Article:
Looking at the totality of Philip Melanson's work (and I am leaving out some of it), there are very few people who contributed as much or as at the high level that he did, writes Jim DiEugenio.
For me, and for most of his longtime admirers, the highlights of this distinguished and fascinating book were the chapters on the Garrison inquiry and the one on the Robert Kennedy murder, writes Jim DiEugenio.
Lisa Pease pokes fun at how James Earl Ray waited in a public bathroom to kill Martin Luther King.
An index to the critiques of Gerald Posner's writings by authors at CTKA.
Killing the Dream, Posner's book on the Martin Luther King assassination, is pretty much drawn from the same mold as Case Closed, writes Jim DiEugenio.
Acting as Probe's correspondent, Jim Douglass covered every session of these proceedings in Memphis; he was the only journalist to do so. This is his report.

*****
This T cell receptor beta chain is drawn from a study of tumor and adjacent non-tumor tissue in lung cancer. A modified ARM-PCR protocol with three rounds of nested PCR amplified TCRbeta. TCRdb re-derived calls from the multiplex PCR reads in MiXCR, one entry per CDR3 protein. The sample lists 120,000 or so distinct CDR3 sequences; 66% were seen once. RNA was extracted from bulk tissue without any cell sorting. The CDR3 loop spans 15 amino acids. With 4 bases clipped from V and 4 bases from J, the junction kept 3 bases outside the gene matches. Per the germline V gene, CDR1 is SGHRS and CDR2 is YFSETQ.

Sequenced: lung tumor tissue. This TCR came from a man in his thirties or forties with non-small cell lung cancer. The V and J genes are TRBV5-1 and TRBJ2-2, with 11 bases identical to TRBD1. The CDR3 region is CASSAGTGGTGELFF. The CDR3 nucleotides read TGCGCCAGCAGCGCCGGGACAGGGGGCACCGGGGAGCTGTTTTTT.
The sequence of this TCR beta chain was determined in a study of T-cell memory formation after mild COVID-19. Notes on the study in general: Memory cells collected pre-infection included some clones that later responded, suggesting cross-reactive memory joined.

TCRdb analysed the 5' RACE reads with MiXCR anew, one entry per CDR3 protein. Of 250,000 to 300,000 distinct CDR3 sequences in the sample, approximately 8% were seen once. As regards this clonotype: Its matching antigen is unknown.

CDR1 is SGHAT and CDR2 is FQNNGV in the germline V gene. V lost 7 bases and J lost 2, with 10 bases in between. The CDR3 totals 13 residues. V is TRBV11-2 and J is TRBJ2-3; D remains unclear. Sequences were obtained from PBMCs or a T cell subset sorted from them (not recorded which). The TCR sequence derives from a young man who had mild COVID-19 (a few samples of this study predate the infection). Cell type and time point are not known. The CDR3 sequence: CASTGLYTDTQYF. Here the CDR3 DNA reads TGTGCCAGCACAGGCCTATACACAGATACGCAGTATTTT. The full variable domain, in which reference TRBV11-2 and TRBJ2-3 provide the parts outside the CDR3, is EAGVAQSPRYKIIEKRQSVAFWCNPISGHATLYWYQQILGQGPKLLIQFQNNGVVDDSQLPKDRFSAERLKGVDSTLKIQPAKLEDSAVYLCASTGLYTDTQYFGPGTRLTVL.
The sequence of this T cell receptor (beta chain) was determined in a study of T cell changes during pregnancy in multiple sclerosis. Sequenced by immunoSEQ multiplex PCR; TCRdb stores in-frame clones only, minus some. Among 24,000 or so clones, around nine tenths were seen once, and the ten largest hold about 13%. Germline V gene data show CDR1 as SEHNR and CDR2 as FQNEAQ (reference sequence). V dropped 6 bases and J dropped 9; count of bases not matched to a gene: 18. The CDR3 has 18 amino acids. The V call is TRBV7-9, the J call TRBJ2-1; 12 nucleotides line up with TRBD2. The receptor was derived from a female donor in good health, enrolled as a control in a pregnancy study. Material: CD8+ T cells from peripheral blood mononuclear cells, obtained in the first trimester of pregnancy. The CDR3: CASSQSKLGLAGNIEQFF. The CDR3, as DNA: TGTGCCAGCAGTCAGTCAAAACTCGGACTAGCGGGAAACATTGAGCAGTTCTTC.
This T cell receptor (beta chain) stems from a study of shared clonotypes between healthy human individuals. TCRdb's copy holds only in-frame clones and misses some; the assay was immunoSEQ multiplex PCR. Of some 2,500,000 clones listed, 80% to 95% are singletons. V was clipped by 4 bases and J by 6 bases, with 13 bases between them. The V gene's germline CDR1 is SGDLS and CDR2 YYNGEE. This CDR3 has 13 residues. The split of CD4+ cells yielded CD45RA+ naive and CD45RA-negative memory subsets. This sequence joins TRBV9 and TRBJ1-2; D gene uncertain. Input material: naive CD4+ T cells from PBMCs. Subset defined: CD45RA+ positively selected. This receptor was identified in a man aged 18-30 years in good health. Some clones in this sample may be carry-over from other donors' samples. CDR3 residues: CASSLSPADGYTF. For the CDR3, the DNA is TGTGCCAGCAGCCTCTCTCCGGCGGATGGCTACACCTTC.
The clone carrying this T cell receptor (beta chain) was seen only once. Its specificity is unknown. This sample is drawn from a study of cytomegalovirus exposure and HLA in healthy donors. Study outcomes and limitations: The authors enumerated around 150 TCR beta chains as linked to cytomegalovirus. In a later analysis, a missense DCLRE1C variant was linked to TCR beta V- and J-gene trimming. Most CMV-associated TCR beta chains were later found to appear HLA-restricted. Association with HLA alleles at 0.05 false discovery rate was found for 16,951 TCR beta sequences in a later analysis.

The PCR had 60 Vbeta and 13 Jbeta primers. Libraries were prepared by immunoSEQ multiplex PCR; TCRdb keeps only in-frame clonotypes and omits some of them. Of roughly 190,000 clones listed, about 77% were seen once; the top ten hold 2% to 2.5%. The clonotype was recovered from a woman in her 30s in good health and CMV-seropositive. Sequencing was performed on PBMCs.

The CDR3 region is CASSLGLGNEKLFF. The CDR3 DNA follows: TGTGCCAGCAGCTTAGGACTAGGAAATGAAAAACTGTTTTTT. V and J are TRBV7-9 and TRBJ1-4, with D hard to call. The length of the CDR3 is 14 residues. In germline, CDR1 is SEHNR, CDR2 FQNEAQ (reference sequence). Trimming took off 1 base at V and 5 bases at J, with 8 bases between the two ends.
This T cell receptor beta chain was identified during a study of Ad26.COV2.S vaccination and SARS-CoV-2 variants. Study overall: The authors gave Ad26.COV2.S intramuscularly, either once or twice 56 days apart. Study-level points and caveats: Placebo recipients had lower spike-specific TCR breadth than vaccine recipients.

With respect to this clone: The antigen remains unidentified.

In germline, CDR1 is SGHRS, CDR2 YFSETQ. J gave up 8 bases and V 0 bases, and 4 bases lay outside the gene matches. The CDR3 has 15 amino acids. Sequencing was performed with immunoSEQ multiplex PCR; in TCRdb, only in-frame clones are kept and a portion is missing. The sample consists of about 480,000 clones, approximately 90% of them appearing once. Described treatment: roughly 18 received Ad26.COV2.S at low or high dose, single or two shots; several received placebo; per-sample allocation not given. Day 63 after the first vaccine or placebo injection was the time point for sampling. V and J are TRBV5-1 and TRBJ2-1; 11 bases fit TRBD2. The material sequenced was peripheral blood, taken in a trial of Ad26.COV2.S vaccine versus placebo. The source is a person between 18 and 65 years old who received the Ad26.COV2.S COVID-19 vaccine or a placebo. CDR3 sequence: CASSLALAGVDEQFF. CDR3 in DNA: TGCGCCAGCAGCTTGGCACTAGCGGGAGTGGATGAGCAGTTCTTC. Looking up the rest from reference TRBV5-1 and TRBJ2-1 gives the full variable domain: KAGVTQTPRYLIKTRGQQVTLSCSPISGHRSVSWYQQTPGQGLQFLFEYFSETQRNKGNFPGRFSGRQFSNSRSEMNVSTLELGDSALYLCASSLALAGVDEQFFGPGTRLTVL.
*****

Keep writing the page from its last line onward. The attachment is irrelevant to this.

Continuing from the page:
Jim DiEugenio shows how the major media twists and distorts the evidence to downplay the incredible significance that a jury found that there had been a conspiracy to assassinate Dr. Martin Luther King, and that Loyd Jowers was involved.
Mike Vinson contributed this interesting article about how Jerry Ray, James Earl Ray's brother, has been attempting to gain possession of the alleged murder weapon in order to do legitimate testing on the rifle. Ray is convinced a genuine test would clear his brother's name in terms of the shooting of Martin Luther King.
Mike Vinson takes us in for a close look at one of the hidden tragedies of the MLK assassination case. It's bad enough that the wrong shooter was convicted, and that the King family hasn't been given the truth about who killed Dr. King. But an innocent bystander, who happened to view something she shouldn't have, and wanted to tell only the truth about it, was sent confined to a mental ward to destroy her credibility as a witness.